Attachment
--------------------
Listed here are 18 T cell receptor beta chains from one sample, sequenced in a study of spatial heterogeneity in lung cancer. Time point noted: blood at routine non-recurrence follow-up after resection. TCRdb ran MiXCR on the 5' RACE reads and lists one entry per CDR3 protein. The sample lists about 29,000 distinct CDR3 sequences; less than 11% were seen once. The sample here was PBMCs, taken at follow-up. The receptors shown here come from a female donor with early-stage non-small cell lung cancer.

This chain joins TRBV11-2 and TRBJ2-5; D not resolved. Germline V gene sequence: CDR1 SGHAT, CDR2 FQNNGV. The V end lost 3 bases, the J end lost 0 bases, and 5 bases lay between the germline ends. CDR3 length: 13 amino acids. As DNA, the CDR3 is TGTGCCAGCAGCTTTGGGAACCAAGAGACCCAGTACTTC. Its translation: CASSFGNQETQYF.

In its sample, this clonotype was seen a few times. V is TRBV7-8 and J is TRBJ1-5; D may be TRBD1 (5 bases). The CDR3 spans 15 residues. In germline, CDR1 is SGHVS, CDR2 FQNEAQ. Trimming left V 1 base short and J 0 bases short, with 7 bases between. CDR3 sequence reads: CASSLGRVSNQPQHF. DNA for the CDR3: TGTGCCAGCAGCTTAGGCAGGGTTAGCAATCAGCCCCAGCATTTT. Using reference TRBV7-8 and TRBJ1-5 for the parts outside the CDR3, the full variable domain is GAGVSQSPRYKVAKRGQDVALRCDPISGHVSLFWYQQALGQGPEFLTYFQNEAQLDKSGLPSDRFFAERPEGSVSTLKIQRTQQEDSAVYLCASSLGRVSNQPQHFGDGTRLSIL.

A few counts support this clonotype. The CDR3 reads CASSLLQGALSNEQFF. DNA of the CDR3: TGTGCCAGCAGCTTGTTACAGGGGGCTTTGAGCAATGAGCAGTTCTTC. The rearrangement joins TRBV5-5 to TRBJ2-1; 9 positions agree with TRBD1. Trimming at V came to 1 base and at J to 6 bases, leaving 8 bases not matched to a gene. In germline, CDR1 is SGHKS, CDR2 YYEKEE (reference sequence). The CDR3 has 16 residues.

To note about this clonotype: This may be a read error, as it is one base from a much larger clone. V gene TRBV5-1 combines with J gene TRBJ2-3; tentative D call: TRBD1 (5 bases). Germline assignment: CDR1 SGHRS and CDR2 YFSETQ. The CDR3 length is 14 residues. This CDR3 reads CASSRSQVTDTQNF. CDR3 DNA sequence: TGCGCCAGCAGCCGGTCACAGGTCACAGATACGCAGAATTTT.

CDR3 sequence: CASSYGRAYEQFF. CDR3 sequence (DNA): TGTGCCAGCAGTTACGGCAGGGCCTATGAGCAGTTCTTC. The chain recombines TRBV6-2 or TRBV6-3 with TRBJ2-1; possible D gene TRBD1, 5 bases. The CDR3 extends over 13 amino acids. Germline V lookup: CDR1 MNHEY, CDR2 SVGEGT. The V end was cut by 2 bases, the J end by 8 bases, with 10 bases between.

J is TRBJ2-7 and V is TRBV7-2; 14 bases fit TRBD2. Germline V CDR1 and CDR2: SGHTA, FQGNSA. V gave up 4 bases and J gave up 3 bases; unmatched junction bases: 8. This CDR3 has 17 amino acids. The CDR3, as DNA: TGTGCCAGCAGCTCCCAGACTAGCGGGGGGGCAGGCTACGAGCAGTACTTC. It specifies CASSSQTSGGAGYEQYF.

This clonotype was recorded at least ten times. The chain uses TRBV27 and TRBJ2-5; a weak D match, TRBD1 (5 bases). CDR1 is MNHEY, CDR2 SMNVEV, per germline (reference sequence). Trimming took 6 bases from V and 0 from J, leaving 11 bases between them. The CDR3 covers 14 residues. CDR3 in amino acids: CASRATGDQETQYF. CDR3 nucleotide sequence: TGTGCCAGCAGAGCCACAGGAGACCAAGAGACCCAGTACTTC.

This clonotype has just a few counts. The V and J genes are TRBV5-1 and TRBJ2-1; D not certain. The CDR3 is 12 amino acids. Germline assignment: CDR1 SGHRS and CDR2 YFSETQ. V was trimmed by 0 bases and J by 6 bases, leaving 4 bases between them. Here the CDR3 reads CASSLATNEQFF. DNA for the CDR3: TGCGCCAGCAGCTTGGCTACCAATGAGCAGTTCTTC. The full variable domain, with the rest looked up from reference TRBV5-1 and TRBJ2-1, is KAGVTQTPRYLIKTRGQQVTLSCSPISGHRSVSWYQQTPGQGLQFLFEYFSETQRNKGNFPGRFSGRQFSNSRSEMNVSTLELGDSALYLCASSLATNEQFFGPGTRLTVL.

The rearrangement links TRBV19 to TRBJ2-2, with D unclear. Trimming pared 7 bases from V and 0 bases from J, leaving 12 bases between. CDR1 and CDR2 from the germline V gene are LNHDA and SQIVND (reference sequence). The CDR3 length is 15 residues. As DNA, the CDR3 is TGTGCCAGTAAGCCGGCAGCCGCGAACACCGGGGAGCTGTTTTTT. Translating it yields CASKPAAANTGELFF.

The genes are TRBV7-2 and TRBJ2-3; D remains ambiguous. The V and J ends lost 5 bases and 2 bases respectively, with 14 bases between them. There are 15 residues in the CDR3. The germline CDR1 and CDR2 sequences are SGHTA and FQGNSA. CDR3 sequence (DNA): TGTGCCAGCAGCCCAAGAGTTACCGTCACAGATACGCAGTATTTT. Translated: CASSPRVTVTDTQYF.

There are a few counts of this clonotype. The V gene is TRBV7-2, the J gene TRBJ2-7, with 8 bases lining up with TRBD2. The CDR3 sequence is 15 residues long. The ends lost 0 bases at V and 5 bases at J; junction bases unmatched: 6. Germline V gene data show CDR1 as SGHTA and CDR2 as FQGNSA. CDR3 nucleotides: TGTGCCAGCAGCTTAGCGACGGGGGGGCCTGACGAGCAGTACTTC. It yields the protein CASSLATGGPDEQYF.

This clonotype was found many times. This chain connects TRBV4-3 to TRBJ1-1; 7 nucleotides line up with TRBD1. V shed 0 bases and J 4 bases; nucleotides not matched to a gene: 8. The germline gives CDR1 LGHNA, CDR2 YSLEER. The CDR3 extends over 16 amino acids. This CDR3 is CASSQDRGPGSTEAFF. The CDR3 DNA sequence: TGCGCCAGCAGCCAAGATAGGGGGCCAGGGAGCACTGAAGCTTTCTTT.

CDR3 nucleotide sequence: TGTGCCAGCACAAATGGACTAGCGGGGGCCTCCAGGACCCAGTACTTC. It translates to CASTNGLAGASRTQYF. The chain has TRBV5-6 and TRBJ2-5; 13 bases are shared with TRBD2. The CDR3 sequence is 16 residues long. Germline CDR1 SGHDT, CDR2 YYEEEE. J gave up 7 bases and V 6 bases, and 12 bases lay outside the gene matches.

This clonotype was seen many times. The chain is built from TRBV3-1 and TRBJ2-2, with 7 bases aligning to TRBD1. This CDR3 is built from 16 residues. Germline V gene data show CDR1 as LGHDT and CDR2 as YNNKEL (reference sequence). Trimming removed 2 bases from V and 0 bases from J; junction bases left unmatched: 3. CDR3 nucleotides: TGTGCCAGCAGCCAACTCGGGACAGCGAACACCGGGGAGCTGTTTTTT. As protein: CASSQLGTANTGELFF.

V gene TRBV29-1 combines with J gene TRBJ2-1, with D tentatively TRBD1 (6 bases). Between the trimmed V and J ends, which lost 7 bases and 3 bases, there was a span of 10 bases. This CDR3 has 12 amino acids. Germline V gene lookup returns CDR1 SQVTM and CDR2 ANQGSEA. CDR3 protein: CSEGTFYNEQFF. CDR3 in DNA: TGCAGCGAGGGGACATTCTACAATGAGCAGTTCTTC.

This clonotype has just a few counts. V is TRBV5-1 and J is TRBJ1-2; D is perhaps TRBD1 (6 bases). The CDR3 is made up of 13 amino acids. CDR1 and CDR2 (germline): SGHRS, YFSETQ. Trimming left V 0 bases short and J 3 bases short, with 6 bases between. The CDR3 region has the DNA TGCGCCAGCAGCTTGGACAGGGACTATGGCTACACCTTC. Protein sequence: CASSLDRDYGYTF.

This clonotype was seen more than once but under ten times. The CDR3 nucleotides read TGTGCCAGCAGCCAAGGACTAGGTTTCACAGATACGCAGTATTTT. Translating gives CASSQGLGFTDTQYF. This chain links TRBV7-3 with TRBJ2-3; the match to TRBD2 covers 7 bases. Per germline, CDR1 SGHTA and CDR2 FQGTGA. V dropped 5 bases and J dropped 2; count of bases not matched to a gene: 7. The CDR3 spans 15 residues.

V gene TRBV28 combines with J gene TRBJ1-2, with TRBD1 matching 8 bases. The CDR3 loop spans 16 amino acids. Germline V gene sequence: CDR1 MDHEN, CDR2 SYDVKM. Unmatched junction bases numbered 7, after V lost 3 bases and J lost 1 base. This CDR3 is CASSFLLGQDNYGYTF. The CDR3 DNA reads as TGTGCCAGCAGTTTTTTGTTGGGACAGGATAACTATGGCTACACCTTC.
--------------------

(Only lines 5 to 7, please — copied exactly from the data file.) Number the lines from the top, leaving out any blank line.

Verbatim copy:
To note about this clonotype: This may be a read error, as it is one base from a much larger clone. V gene TRBV5-1 combines with J gene TRBJ2-3; tentative D call: TRBD1 (5 bases). Germline assignment: CDR1 SGHRS and CDR2 YFSETQ. The CDR3 length is 14 residues. This CDR3 reads CASSRSQVTDTQNF. CDR3 DNA sequence: TGCGCCAGCAGCCGGTCACAGGTCACAGATACGCAGAATTTT.

CDR3 sequence: CASSYGRAYEQFF. CDR3 sequence (DNA): TGTGCCAGCAGTTACGGCAGGGCCTATGAGCAGTTCTTC. The chain recombines TRBV6-2 or TRBV6-3 with TRBJ2-1; possible D gene TRBD1, 5 bases. The CDR3 extends over 13 amino acids. Germline V lookup: CDR1 MNHEY, CDR2 SVGEGT. The V end was cut by 2 bases, the J end by 8 bases, with 10 bases between.

J is TRBJ2-7 and V is TRBV7-2; 14 bases fit TRBD2. Germline V CDR1 and CDR2: SGHTA, FQGNSA. V gave up 4 bases and J gave up 3 bases; unmatched junction bases: 8. This CDR3 has 17 amino acids. The CDR3, as DNA: TGTGCCAGCAGCTCCCAGACTAGCGGGGGGGCAGGCTACGAGCAGTACTTC. It specifies CASSSQTSGGAGYEQYF.